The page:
The Wuhan virus is the last thing China’s economy needs right now


If Beijing fails to contain the disease quickly, it will cause more pain for a country that was already trying to avoid a severe downturn by trying to encourage more consumer spending. An epidemic could have the opposite effect.

“If you’re trying to rebalance the Chinese economy, this is one of the last things you want to see,” said Logan Wright, director of China markets research at Rhodium Group.

Last year, the world’s second-largest economy experienced its slowest pace of growth in nearly three decades as it faced mounting debt, cooling domestic demand and US tariffs, many of which remain in place despite a recent truce. Beijing is also worried about unemployment and in recent weeks has announced a wave of stimulus measures aimed at preventing mass layoffs.
Most of the tariffs imposed by Washington on billions of dollars worth of Chinese goods have not gone away, said ING economist Robert Carnell, adding that Beijing has already pushed “every political lever that could be pushed” to try to offset the effects of trade. contestation.
China’s economy is just “managing” right now, he said.
Wright called the timing of the outbreak “particularly unfortunate” given the Lunar New Year holiday. The period is the largest annual human migration on Earth, during which hundreds of millions of Chinese travelers typically cram together themselves on trains, buses and planes for family reunions.

The spread of the virus prompted Chinese authorities to take the largely unprecedented decision to partially lock down Wuhan, a city of 11 million people in central China where the virus originated. Airline regulators have also asked Chinese carriers to offer free cancellations on flights to Wuhan, while state media have reported that Chinese rail authorities are taking similar action.

A SARS-like scenario

China has a good sense of economy problems that could lie in wait for us.

The 2003 SARS epidemic, which sickened 8,098 people and killed 774 people in 37 different countries, cost the global economy $40 billion, according to a National Institutes of Health study. The economies of China and Hong Kong bore the brunt of that burden, the authors said.

Like SARS, the Wuhan coronavirus outbreak could spark widespread fear and cause people to hide and avoid going out. This kind of behavior would be a serious blow to the service sector, which today accounts for around 52% of the Chinese economy.

“As soon as you’re worried, you’re worried,” Carnell said. “You stay home, if you can. You don’t go out to the local food court, you try not to take public transport, you try to work from home, you don’t travel for pleasure. You don’t get on a plane, you don’t go to movies, restaurants or conferences.”

The SARS outbreak forced the cancellation of a weeklong May Day holiday in China, forced the postponement or abandonment of sporting, business and cultural events, and turned Beijing into a virtual ghost town.

Investors are already worried about what the Wuhan virus could mean for China’s growing travel industry. Shares of the country’s three major airlines – Air China, China Southern and China Eastern – all closed 2.5% or higher in Shanghai and Hong Kong on Thursday. And the aviation sector “will likely remain under pressure as confirmed cases are expected to rise,” said Andrew Lee, equity analyst at Jefferies.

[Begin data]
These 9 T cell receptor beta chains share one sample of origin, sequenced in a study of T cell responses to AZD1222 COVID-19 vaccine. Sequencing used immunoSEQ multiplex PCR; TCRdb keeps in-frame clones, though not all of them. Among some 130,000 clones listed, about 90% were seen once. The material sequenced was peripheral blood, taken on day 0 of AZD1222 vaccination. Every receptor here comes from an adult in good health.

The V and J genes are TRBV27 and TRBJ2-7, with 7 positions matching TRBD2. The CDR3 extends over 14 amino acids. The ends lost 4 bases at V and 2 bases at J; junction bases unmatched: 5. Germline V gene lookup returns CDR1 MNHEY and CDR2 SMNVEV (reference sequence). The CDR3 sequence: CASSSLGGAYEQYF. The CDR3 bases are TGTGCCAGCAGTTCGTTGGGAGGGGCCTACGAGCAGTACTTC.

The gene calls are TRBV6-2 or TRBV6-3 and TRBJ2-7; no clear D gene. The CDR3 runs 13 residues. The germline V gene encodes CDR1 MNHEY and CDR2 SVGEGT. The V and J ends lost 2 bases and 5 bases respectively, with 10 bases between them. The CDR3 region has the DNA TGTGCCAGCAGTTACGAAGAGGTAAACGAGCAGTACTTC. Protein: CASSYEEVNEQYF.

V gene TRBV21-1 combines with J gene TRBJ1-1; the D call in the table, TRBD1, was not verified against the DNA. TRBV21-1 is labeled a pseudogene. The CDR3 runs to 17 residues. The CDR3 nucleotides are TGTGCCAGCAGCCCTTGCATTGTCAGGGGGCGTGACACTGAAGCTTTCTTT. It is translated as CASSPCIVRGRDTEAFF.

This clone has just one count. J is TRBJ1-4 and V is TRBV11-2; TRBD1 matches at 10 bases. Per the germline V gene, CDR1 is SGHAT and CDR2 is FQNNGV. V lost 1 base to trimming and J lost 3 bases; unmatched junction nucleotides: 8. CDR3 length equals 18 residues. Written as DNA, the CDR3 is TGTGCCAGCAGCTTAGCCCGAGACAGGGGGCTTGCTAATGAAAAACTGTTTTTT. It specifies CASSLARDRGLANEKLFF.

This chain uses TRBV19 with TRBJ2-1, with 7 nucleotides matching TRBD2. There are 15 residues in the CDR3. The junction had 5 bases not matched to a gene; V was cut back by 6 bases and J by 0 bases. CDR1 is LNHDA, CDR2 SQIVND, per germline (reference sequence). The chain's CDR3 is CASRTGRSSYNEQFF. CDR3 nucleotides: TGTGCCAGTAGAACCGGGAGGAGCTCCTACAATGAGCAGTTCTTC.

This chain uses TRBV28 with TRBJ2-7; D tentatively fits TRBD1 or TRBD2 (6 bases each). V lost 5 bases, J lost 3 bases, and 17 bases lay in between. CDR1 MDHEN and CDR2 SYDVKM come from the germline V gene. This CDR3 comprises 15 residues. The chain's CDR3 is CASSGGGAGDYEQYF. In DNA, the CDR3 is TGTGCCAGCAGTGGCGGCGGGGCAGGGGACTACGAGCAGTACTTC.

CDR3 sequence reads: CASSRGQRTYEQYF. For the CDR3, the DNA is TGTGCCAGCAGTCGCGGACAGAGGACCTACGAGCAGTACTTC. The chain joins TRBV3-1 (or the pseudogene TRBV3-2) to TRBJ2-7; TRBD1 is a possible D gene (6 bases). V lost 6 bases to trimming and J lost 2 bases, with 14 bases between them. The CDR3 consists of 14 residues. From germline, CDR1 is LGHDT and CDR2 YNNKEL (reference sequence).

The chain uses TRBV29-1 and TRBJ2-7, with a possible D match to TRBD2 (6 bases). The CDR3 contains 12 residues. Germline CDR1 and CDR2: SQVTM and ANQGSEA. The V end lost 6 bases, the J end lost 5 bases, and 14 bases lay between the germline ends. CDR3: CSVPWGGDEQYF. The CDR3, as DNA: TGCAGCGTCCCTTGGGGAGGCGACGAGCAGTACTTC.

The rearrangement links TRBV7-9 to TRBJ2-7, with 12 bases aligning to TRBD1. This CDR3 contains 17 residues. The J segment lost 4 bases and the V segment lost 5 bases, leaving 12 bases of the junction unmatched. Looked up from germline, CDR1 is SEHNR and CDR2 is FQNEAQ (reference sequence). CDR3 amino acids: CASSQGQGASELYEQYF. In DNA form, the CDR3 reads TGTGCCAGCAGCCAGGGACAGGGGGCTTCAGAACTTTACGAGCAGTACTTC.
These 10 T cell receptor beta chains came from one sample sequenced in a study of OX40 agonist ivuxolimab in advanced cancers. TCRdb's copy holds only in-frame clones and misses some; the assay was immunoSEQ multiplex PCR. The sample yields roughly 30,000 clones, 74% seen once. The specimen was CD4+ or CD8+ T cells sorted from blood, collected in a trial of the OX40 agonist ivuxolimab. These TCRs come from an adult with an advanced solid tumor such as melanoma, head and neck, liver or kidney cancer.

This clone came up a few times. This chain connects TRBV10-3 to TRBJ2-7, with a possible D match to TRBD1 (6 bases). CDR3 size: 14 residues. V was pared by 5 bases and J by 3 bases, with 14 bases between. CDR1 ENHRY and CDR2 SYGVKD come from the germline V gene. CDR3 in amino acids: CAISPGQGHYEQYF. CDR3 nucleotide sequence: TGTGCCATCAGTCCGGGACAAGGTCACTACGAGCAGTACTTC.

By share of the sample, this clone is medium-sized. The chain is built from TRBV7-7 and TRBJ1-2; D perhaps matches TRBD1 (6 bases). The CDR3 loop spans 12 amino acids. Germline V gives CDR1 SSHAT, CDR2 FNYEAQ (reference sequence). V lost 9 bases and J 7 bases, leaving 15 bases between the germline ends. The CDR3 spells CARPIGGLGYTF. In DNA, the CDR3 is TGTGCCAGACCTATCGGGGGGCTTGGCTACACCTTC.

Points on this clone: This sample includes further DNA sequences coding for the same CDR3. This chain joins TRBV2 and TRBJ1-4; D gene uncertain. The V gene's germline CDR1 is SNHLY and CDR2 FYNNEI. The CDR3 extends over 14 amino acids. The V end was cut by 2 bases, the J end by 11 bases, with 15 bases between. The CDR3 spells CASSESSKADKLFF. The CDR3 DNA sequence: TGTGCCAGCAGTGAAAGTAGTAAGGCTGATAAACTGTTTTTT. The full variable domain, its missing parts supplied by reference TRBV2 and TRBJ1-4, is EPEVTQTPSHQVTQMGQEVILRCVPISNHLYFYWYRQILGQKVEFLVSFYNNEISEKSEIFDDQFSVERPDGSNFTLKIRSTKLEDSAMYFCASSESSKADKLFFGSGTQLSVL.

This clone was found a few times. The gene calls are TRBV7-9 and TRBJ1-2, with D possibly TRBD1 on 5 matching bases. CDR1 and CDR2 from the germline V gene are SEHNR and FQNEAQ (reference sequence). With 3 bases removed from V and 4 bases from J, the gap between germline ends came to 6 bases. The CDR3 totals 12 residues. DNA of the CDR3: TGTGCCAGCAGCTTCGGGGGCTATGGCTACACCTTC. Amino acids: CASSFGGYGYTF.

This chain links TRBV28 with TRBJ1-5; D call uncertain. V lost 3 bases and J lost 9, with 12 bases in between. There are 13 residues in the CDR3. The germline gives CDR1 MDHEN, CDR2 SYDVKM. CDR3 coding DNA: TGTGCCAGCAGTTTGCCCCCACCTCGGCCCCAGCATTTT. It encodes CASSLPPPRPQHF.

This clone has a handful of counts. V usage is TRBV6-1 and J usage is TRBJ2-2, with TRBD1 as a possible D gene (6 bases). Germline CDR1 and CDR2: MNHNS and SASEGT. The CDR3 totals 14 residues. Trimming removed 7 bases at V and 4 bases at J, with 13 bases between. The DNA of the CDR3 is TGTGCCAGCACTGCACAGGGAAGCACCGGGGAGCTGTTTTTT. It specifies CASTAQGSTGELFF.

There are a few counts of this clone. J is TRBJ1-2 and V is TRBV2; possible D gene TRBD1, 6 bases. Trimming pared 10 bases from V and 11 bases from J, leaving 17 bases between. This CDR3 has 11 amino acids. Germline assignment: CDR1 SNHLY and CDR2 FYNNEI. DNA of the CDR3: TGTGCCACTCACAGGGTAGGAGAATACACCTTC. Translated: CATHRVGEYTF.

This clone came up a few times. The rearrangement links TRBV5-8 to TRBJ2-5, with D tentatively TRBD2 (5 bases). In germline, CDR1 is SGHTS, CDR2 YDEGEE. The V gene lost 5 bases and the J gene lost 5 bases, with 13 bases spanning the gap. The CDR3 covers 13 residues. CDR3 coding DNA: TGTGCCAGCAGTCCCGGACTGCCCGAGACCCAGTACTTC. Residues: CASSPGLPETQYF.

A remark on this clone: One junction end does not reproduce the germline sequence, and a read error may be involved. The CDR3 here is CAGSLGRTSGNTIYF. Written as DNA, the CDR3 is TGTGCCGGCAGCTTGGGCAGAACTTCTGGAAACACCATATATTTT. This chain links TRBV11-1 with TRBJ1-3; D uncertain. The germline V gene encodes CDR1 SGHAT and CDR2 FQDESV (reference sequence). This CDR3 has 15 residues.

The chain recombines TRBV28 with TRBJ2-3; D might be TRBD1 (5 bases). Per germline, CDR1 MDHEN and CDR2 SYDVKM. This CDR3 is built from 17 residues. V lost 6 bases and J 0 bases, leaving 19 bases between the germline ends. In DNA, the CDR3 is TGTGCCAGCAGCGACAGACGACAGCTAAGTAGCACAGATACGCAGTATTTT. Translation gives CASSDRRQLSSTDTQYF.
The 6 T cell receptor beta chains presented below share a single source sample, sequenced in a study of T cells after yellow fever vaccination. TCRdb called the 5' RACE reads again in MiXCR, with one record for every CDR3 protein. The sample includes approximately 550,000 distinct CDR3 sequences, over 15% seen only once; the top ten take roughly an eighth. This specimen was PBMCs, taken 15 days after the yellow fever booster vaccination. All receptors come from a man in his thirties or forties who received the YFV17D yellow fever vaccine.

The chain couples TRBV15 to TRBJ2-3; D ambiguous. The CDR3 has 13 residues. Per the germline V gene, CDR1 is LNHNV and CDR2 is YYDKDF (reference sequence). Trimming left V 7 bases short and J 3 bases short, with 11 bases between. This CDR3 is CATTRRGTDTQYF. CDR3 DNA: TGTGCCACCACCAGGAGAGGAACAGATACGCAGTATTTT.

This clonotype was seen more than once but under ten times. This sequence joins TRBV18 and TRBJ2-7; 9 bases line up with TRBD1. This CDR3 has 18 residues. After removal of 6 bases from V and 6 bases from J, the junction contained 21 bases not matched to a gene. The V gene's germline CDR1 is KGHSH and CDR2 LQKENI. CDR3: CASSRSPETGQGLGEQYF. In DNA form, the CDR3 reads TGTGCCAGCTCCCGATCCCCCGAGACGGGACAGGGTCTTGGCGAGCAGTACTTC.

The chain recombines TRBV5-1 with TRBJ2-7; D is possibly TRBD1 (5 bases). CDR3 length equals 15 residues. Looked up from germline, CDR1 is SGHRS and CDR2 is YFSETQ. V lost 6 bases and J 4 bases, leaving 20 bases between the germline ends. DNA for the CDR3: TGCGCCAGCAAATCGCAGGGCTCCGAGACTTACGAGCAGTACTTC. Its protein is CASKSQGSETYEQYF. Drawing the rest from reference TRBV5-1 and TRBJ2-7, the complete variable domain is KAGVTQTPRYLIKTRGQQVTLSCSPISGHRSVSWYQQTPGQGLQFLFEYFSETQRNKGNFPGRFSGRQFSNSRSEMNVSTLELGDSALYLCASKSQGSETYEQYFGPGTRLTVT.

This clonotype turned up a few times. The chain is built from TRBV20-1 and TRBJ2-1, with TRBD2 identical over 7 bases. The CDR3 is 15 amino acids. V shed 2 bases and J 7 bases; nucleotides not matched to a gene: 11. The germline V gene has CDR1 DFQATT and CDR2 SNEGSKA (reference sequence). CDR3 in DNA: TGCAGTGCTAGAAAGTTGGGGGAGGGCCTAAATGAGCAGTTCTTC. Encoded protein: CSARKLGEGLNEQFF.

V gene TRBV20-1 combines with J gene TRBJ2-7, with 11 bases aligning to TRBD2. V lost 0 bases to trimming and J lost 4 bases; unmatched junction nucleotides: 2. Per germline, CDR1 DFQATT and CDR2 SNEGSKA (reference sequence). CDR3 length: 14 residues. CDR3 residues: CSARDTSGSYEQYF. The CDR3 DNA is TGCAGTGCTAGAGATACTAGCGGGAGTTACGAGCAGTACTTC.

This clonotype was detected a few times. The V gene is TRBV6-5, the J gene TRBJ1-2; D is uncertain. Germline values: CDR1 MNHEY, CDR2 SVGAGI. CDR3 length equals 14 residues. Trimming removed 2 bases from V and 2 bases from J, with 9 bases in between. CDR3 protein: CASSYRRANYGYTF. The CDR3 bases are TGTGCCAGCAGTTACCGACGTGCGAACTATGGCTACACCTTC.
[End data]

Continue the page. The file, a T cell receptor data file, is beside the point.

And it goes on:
SARS also had a broader impact on the economy. China’s annual growth rate fell to 9.1% in the second quarter of 2003 from 11.1% in the first quarter of the same year, according to brokerage firm Macquarie Group.

This time around, the hit to China’s GDP could be even worse, as the sectors most directly affected now make up a larger portion of the economy, Commerzbank analyst Hao Zhou and economist Marco Wagner in a research note. For example, tourism now accounts for around 5% of China’s GDP, up from 2% in 2003.

“If history is any guide, there is clearly a risk that already struggling Chinese consumption will face new headwinds if the (Wuhan) virus cannot be effectively controlled,” Hao and Wagner wrote.

Limit the economic blow

But China is stepping up efforts to contain the virus, including Wuhan’s partial lockdown, and some lessons have been learned since 2003, when authorities were slow to release information and initially downplayed the severity of the SARS outbreak.

A Visual Guide to the Wuhan Coronavirus
“Rumours and bad news were covering up good news at the time, and people were especially cautious as a result,” Wright said, adding that he expected the economic impact of the Wuhan virus to not be. not be as severe as during the SARS crisis.

And as frightening as the 2003 outbreak was, experts say the impact on China’s economy was short-lived.

After SARS passed, China’s growth rebounded quickly and soared to 10% in the third quarter of 2003, according to Commerzbank’s Hao and Wagner.

Some remain skeptical about Beijing’s way of dealing with the outbreak. A senior US State Department official, for example, said on Wednesday that the United States is concerned about transparency within the Chinese government regarding the Wuhan coronovirus. But the official added that Washington has seen encouraging signs that Beijing understands the seriousness of the problem.

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